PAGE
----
subject of the prelitigation correspondence in which Cherokee
denied Sanches's UM claim, that it was quoted in Cherokee's
May 2004 answer, and that it was raised as a defense
Cherokee's motion for a summary judgment filed in November
Cherokee further argues that the UM endorsement to the
Endorsement" -– also was filed in the court records months in
emphasized matters pertinent to Tennessee.
Rule 44.1 does not specify a time for filing a notice of
A party who raises an issue concerning the law
of another state must give, "at a minimum, reasonable notice
of its intent to raise such an issue." Shelter Mut. Ins. Co.
v. Barton, 822 So. 2d 1149, 1155 n. 5 (Ala. 2001).
the notice of foreign law was contained in a motion for a
summary judgment submitted over one month before trial, and we
applied the law of another state.
Because a determination of
the "reasonableness" of a Rule 44.1 notice necessarily is case
specific, there is no bright-line standard concerning the
timeliness of such a notice.
See Semo Aviation, Inc. v.
1978)(notice of foreign law given by party in chambers on the
day of trial not reasonable when party had
months to prepare
for trial); and Simmons Mach. Co. v. M & M Brokerage, Inc.,
409 So. 2d 743, 759 (Ala. 1981)(notice untimely when provided
almost three years after complaint was filed, one week before
trial, and five months after pretrial order and ruling on
Here the notice of determination provided the trial court
and the plaintiffs "reasonable written notice" within the
meaning of Rule 44.1, Ala. R. Civ. P., of Cherokee's intent to
rely on Tennessee law. In holding that Cherokee complied with
Rule 44.1, we are influenced by the following factors.
filing the notice of determination, Cherokee demonstrated its
intent to rely on the corroborative-evidence provision in its
prelitigation correspondence denying Sanches's claim, in its
answer, and in its November 29, 2004, motion for a summary
Moreover, even though the notice of determination
was filed after the discovery cutoff, that filing did not
alter the facts or preclude any discovery concerning the 2002
Additionally, the UM claims were on a nonjury
docket and had been pending for less than one year before
Cherokee filed its notice of determination.
The filing of a
Rule 44.1 notice over one month before a nonjury trial and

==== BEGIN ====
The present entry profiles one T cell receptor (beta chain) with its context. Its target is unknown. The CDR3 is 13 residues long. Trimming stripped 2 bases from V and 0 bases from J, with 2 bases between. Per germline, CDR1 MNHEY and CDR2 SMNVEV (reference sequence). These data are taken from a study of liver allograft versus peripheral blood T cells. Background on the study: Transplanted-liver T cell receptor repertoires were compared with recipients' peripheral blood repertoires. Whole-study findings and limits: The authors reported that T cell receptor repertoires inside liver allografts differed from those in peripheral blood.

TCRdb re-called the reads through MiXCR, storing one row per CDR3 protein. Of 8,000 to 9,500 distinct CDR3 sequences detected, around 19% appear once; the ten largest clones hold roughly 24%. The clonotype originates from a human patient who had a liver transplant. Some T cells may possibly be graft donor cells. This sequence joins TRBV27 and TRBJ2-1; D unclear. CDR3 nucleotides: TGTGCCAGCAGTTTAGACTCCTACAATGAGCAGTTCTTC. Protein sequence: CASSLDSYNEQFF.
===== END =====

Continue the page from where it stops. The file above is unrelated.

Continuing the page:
summary judgment offered the trial court and the plaintiffs
reasonable notice of Cherokee's intent to invoke Tennessee
Under these circumstances, if the trial court struck the
notice of determination on the basis of untimeliness, that
exceeded its discretion.
enforceable under the applicable substantive law of Tennessee,
Cherokee provided reasonable notice of its intent to rely on
issues concerning the law of that state, and that provision
barred recovery for the plaintiffs on their UM claim. 11
IV. Bad-Faith Claim
Cherokee relied on the corroborative-evidence provision
when it denied Sanches's prelitigation claim for UM benefits.
Sanches's bad-faith claim was based on Cherokee's failure to
provision in the policy is enforceable here and bars recovery
on the plaintiffs' UM claim, Sanches's bad-faith claim is due
to be dismissed with prejudice.
See Federated Mut. Ins. Co.
v. Vaughn, [Ms. 1041867, January 5, 2007] _____ So. 2d _____
(Ala. 2007) (as a matter of law, insurer was entitled to
summary judgment on bad-faith claim where it did not breach
the contract underlying the tort action).
In view of our holding, we need not consider Cherokee's
alternative argument that, because Sanches received worker's
compensation and Social Security payments in excess of the
$60,000 policy limit for UM benefits, the benefit-setoff
provision barred his recovery. Additionally, in light of the
derivative nature of Walther's claim, there is no need to
consider Cherokee's argument regarding Alfa's pro tanto
settlement as it applied to the judgment in favor of Walther.
For the reasons stated above, we reverse the judgment
against Cherokee on the plaintiffs' UM claim and remand this
cause to the trial court for further proceedings consistent
with this opinion.
REVERSED AND REMANDED.
See, Lyons, Woodall, Stuart, Smith, Parker, and Murdock,
Cobb, C.J., concurs in the result.
COBB, Chief Justice (concurring in the result).
I recognize that the application of the law of Tennessee
requires the result reached in this case.
However, I do not
agree with the rationale of the opinion that the public policy
concerns raised by the Alabama Legislature's enactment of §
32-7-23, Ala. Code 1975, with respect to the "corroborative
evidence" requirement should be inapplicable to this case.
believe that this State's public-policy concerns should be
considered in cases arising out of accidents that occur in